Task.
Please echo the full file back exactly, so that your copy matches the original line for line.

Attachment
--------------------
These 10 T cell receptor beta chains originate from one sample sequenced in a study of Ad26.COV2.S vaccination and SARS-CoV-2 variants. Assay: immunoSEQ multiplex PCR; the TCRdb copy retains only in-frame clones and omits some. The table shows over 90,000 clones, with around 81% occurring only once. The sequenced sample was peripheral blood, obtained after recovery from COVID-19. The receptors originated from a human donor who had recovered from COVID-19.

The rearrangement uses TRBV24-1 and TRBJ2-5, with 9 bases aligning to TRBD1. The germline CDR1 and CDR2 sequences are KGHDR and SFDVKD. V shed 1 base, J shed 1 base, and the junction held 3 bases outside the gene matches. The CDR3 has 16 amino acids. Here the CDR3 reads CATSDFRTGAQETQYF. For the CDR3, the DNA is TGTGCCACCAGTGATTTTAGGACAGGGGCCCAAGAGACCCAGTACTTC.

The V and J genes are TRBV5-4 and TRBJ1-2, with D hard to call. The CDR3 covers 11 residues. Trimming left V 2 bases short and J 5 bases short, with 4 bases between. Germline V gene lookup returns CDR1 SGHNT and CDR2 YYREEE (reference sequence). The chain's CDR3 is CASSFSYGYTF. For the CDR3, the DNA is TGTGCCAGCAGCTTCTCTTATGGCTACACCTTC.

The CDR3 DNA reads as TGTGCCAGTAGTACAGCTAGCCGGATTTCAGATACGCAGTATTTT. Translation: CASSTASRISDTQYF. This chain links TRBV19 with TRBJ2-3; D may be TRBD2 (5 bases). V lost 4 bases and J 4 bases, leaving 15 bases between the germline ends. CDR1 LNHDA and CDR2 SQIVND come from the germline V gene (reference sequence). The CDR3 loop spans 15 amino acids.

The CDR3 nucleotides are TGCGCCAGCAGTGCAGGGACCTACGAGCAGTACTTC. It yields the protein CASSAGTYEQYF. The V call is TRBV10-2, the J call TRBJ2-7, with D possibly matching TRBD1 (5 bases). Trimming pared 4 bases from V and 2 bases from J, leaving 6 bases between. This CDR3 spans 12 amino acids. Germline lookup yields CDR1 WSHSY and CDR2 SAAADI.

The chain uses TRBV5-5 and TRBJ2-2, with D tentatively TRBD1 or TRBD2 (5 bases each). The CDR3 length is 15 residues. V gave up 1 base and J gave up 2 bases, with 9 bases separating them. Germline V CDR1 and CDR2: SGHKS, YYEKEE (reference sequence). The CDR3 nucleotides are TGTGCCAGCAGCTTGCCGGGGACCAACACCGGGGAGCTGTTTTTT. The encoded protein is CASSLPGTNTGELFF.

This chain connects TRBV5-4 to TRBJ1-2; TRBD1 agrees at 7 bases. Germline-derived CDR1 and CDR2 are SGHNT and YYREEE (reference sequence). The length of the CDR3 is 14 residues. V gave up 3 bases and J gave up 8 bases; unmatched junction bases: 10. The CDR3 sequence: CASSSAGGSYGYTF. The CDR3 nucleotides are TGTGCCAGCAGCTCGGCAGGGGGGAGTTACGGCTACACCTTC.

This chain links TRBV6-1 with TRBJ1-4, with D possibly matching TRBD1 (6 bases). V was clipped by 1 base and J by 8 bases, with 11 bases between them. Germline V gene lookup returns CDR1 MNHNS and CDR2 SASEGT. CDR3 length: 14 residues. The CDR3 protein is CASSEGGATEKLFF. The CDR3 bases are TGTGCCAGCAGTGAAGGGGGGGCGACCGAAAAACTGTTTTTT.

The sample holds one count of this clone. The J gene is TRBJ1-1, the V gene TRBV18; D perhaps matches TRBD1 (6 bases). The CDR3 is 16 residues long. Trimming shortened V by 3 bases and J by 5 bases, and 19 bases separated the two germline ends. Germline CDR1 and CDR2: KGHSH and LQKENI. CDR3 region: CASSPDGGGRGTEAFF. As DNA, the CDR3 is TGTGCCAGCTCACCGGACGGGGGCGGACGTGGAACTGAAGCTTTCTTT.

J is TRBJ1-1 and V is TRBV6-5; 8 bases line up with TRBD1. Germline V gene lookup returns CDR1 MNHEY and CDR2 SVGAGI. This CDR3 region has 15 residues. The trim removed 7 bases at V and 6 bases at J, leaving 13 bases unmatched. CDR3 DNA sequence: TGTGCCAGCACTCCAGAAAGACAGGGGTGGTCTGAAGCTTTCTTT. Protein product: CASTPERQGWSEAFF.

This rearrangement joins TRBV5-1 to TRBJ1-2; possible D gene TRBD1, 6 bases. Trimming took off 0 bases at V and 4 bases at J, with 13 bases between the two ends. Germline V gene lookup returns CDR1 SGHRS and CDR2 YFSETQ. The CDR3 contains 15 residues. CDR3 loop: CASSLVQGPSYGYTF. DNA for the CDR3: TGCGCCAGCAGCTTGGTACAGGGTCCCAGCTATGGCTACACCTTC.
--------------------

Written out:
These 10 T cell receptor beta chains originate from one sample sequenced in a study of Ad26.COV2.S vaccination and SARS-CoV-2 variants. Assay: immunoSEQ multiplex PCR; the TCRdb copy retains only in-frame clones and omits some. The table shows over 90,000 clones, with around 81% occurring only once. The sequenced sample was peripheral blood, obtained after recovery from COVID-19. The receptors originated from a human donor who had recovered from COVID-19.

The rearrangement uses TRBV24-1 and TRBJ2-5, with 9 bases aligning to TRBD1. The germline CDR1 and CDR2 sequences are KGHDR and SFDVKD. V shed 1 base, J shed 1 base, and the junction held 3 bases outside the gene matches. The CDR3 has 16 amino acids. Here the CDR3 reads CATSDFRTGAQETQYF. For the CDR3, the DNA is TGTGCCACCAGTGATTTTAGGACAGGGGCCCAAGAGACCCAGTACTTC.

The V and J genes are TRBV5-4 and TRBJ1-2, with D hard to call. The CDR3 covers 11 residues. Trimming left V 2 bases short and J 5 bases short, with 4 bases between. Germline V gene lookup returns CDR1 SGHNT and CDR2 YYREEE (reference sequence). The chain's CDR3 is CASSFSYGYTF. For the CDR3, the DNA is TGTGCCAGCAGCTTCTCTTATGGCTACACCTTC.

The CDR3 DNA reads as TGTGCCAGTAGTACAGCTAGCCGGATTTCAGATACGCAGTATTTT. Translation: CASSTASRISDTQYF. This chain links TRBV19 with TRBJ2-3; D may be TRBD2 (5 bases). V lost 4 bases and J 4 bases, leaving 15 bases between the germline ends. CDR1 LNHDA and CDR2 SQIVND come from the germline V gene (reference sequence). The CDR3 loop spans 15 amino acids.

The CDR3 nucleotides are TGCGCCAGCAGTGCAGGGACCTACGAGCAGTACTTC. It yields the protein CASSAGTYEQYF. The V call is TRBV10-2, the J call TRBJ2-7, with D possibly matching TRBD1 (5 bases). Trimming pared 4 bases from V and 2 bases from J, leaving 6 bases between. This CDR3 spans 12 amino acids. Germline lookup yields CDR1 WSHSY and CDR2 SAAADI.

The chain uses TRBV5-5 and TRBJ2-2, with D tentatively TRBD1 or TRBD2 (5 bases each). The CDR3 length is 15 residues. V gave up 1 base and J gave up 2 bases, with 9 bases separating them. Germline V CDR1 and CDR2: SGHKS, YYEKEE (reference sequence). The CDR3 nucleotides are TGTGCCAGCAGCTTGCCGGGGACCAACACCGGGGAGCTGTTTTTT. The encoded protein is CASSLPGTNTGELFF.

This chain connects TRBV5-4 to TRBJ1-2; TRBD1 agrees at 7 bases. Germline-derived CDR1 and CDR2 are SGHNT and YYREEE (reference sequence). The length of the CDR3 is 14 residues. V gave up 3 bases and J gave up 8 bases; unmatched junction bases: 10. The CDR3 sequence: CASSSAGGSYGYTF. The CDR3 nucleotides are TGTGCCAGCAGCTCGGCAGGGGGGAGTTACGGCTACACCTTC.

This chain links TRBV6-1 with TRBJ1-4, with D possibly matching TRBD1 (6 bases). V was clipped by 1 base and J by 8 bases, with 11 bases between them. Germline V gene lookup returns CDR1 MNHNS and CDR2 SASEGT. CDR3 length: 14 residues. The CDR3 protein is CASSEGGATEKLFF. The CDR3 bases are TGTGCCAGCAGTGAAGGGGGGGCGACCGAAAAACTGTTTTTT.

The sample holds one count of this clone. The J gene is TRBJ1-1, the V gene TRBV18; D perhaps matches TRBD1 (6 bases). The CDR3 is 16 residues long. Trimming shortened V by 3 bases and J by 5 bases, and 19 bases separated the two germline ends. Germline CDR1 and CDR2: KGHSH and LQKENI. CDR3 region: CASSPDGGGRGTEAFF. As DNA, the CDR3 is TGTGCCAGCTCACCGGACGGGGGCGGACGTGGAACTGAAGCTTTCTTT.

J is TRBJ1-1 and V is TRBV6-5; 8 bases line up with TRBD1. Germline V gene lookup returns CDR1 MNHEY and CDR2 SVGAGI. This CDR3 region has 15 residues. The trim removed 7 bases at V and 6 bases at J, leaving 13 bases unmatched. CDR3 DNA sequence: TGTGCCAGCACTCCAGAAAGACAGGGGTGGTCTGAAGCTTTCTTT. Protein product: CASTPERQGWSEAFF.

This rearrangement joins TRBV5-1 to TRBJ1-2; possible D gene TRBD1, 6 bases. Trimming took off 0 bases at V and 4 bases at J, with 13 bases between the two ends. Germline V gene lookup returns CDR1 SGHRS and CDR2 YFSETQ. The CDR3 contains 15 residues. CDR3 loop: CASSLVQGPSYGYTF. DNA for the CDR3: TGCGCCAGCAGCTTGGTACAGGGTCCCAGCTATGGCTACACCTTC.